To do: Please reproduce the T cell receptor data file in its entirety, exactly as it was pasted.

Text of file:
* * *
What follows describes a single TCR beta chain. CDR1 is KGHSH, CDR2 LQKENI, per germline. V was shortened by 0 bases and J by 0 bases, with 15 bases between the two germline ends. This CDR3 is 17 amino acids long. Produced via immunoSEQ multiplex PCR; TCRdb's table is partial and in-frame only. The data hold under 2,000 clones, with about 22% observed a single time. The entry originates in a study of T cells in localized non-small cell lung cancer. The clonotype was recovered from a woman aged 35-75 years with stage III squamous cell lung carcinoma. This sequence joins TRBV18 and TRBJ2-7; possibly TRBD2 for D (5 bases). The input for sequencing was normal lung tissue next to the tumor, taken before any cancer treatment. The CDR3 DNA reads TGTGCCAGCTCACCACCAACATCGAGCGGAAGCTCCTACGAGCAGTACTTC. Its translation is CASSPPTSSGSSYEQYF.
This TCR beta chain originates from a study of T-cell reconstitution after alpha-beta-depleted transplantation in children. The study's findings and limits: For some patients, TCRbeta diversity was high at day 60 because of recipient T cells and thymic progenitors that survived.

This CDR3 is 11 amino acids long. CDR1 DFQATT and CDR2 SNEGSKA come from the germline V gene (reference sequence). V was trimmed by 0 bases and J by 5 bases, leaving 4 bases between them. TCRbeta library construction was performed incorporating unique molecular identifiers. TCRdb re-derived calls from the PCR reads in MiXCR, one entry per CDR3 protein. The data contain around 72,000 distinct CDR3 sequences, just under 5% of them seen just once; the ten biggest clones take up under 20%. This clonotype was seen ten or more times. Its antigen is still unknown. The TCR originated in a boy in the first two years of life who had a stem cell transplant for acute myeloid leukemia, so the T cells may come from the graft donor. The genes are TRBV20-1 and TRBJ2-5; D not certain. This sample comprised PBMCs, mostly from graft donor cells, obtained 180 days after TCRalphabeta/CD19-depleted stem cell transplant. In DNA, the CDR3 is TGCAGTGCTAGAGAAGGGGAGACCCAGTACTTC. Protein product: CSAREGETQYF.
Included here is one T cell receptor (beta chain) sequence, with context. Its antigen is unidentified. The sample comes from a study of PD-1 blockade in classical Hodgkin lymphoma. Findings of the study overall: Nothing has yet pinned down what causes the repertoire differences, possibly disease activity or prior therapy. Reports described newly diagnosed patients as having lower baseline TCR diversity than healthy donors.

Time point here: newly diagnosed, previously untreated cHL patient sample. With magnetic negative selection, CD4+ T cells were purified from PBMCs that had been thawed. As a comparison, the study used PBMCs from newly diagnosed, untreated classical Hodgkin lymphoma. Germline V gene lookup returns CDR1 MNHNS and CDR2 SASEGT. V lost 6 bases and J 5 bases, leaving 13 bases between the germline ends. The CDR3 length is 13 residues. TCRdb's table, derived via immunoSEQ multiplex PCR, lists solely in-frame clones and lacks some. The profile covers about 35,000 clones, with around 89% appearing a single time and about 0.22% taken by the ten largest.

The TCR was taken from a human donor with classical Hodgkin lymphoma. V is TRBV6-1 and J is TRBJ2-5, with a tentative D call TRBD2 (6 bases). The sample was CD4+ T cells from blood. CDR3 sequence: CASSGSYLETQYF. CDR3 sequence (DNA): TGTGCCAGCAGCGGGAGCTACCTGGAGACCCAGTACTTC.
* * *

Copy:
What follows describes a single TCR beta chain. CDR1 is KGHSH, CDR2 LQKENI, per germline. V was shortened by 0 bases and J by 0 bases, with 15 bases between the two germline ends. This CDR3 is 17 amino acids long. Produced via immunoSEQ multiplex PCR; TCRdb's table is partial and in-frame only. The data hold under 2,000 clones, with about 22% observed a single time. The entry originates in a study of T cells in localized non-small cell lung cancer. The clonotype was recovered from a woman aged 35-75 years with stage III squamous cell lung carcinoma. This sequence joins TRBV18 and TRBJ2-7; possibly TRBD2 for D (5 bases). The input for sequencing was normal lung tissue next to the tumor, taken before any cancer treatment. The CDR3 DNA reads TGTGCCAGCTCACCACCAACATCGAGCGGAAGCTCCTACGAGCAGTACTTC. Its translation is CASSPPTSSGSSYEQYF.
This TCR beta chain originates from a study of T-cell reconstitution after alpha-beta-depleted transplantation in children. The study's findings and limits: For some patients, TCRbeta diversity was high at day 60 because of recipient T cells and thymic progenitors that survived.

This CDR3 is 11 amino acids long. CDR1 DFQATT and CDR2 SNEGSKA come from the germline V gene (reference sequence). V was trimmed by 0 bases and J by 5 bases, leaving 4 bases between them. TCRbeta library construction was performed incorporating unique molecular identifiers. TCRdb re-derived calls from the PCR reads in MiXCR, one entry per CDR3 protein. The data contain around 72,000 distinct CDR3 sequences, just under 5% of them seen just once; the ten biggest clones take up under 20%. This clonotype was seen ten or more times. Its antigen is still unknown. The TCR originated in a boy in the first two years of life who had a stem cell transplant for acute myeloid leukemia, so the T cells may come from the graft donor. The genes are TRBV20-1 and TRBJ2-5; D not certain. This sample comprised PBMCs, mostly from graft donor cells, obtained 180 days after TCRalphabeta/CD19-depleted stem cell transplant. In DNA, the CDR3 is TGCAGTGCTAGAGAAGGGGAGACCCAGTACTTC. Protein product: CSAREGETQYF.
Included here is one T cell receptor (beta chain) sequence, with context. Its antigen is unidentified. The sample comes from a study of PD-1 blockade in classical Hodgkin lymphoma. Findings of the study overall: Nothing has yet pinned down what causes the repertoire differences, possibly disease activity or prior therapy. Reports described newly diagnosed patients as having lower baseline TCR diversity than healthy donors.

Time point here: newly diagnosed, previously untreated cHL patient sample. With magnetic negative selection, CD4+ T cells were purified from PBMCs that had been thawed. As a comparison, the study used PBMCs from newly diagnosed, untreated classical Hodgkin lymphoma. Germline V gene lookup returns CDR1 MNHNS and CDR2 SASEGT. V lost 6 bases and J 5 bases, leaving 13 bases between the germline ends. The CDR3 length is 13 residues. TCRdb's table, derived via immunoSEQ multiplex PCR, lists solely in-frame clones and lacks some. The profile covers about 35,000 clones, with around 89% appearing a single time and about 0.22% taken by the ten largest.

The TCR was taken from a human donor with classical Hodgkin lymphoma. V is TRBV6-1 and J is TRBJ2-5, with a tentative D call TRBD2 (6 bases). The sample was CD4+ T cells from blood. CDR3 sequence: CASSGSYLETQYF. CDR3 sequence (DNA): TGTGCCAGCAGCGGGAGCTACCTGGAGACCCAGTACTTC.